The other cop on the bus checked and handed ID’s back instantly, the one that took ours, he took it upon himself to think our ID’s were fake. There was some commotion, there was some panic for sure, I lie, we shit ourselves because this cop ended up pulling off the bus. Remember it was around 6AM, a lot of tired people, our brains not really in gear. The cop didn’t believe we were British, for some benign reason he kept calling us Venezuelan, even though we have English accents and couldn’t speak Spanish; yup go figure.
The other cops looked at our passports, laughed at him telling him to hand our ID’s back clearly seeing we were English but he was having none of it. It got to a point where he hauled everybody off the bus; most of them were locals and were pissed at us even though it had nothing to do with us.
Google translate was needed
The cop didn’t speak English, but he was determined to prove we weren’t who we said we were. He resorted to pulling cops driving past to prove he was right, nobody believed him. The passengers were getting agitated, the bus driver was impatient but the cop was stubborn. It got to a point were he called up immigration, and even Bogota Airport, to find out when we arrived in the country, and what visas we had, even though it stated it on our fucking passports.
I was trying to communicate with him through google translate and it was all a bit messy. Me and my friend didn’t have a clue what would happen, this guy wasn’t even looking for a bribe; just trying to prove himself or something.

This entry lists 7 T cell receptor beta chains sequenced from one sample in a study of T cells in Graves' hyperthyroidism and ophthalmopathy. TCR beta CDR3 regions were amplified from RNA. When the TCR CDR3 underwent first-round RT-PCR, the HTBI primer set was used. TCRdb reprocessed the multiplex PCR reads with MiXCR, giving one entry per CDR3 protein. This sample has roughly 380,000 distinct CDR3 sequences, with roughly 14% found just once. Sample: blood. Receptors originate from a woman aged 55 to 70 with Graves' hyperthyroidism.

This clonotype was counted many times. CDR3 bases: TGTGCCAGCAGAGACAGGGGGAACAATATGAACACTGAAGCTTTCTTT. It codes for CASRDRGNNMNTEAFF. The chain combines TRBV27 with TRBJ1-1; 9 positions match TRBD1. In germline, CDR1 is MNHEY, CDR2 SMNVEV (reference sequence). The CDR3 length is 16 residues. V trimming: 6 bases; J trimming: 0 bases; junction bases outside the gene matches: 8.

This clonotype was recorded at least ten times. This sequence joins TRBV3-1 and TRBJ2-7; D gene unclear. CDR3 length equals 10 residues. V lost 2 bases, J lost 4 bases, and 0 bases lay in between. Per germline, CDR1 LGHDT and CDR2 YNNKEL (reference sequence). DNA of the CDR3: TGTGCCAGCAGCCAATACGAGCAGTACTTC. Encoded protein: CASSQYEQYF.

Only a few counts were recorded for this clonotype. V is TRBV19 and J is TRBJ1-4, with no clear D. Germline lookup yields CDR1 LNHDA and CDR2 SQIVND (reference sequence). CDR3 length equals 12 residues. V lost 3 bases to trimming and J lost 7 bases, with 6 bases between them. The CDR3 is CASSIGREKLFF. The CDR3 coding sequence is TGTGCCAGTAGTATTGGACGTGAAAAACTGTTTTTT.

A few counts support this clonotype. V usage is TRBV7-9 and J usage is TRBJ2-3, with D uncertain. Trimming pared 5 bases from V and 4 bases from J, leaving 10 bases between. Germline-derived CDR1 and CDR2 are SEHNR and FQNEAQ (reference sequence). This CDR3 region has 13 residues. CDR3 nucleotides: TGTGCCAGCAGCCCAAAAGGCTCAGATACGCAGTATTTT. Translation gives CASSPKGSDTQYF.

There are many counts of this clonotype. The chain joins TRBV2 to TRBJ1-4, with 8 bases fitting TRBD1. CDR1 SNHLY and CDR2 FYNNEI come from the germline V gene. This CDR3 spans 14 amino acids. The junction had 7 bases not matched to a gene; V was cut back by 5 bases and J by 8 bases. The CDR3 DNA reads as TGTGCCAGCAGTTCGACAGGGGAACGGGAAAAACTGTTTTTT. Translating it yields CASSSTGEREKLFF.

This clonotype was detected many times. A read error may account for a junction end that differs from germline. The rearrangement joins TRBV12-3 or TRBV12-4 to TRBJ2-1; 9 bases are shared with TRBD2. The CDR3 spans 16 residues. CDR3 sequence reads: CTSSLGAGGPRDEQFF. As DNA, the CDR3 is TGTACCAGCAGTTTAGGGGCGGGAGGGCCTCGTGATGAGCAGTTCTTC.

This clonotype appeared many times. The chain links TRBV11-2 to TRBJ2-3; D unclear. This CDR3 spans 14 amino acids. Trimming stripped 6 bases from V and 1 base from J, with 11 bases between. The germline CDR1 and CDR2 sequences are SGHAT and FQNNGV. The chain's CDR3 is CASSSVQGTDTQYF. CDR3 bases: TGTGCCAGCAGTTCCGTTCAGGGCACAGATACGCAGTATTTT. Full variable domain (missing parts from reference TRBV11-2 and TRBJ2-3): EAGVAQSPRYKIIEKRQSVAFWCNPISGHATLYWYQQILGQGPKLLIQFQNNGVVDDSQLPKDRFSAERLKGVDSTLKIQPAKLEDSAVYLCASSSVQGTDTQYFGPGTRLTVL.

This shit going back and forth, people getting more pissed off by the minute, I was one of them getting pissed off but knew I couldn’t do anything. Finally he got the message from immigration that we were tourists. And the most fucked up part was, all he could say through google translate was “Sorry for the misunderstanding”
I wanted to blow up at him, as did everybody with us and the other cops with him. None of it made any sense but we were back on the bus, back on the road and we just wanted to get to Medellin and put the last 24 hours behind us.
It's half the fun when things don't go to plan
Like I said at the beginning of this post, things just don’t work out the way they should for me, and those last 24 hours in San Gil Colombia is just how it is, some ridiculous and random shit just happens to me. Once we arrived and settled and had a few beers we were able to look back and laugh at the past 24 hours. But there were points we fucking shit ourselves and were genuinely scared.
However years later, at least those last 24 hours in San Gil Colombia has made for a good travel memory.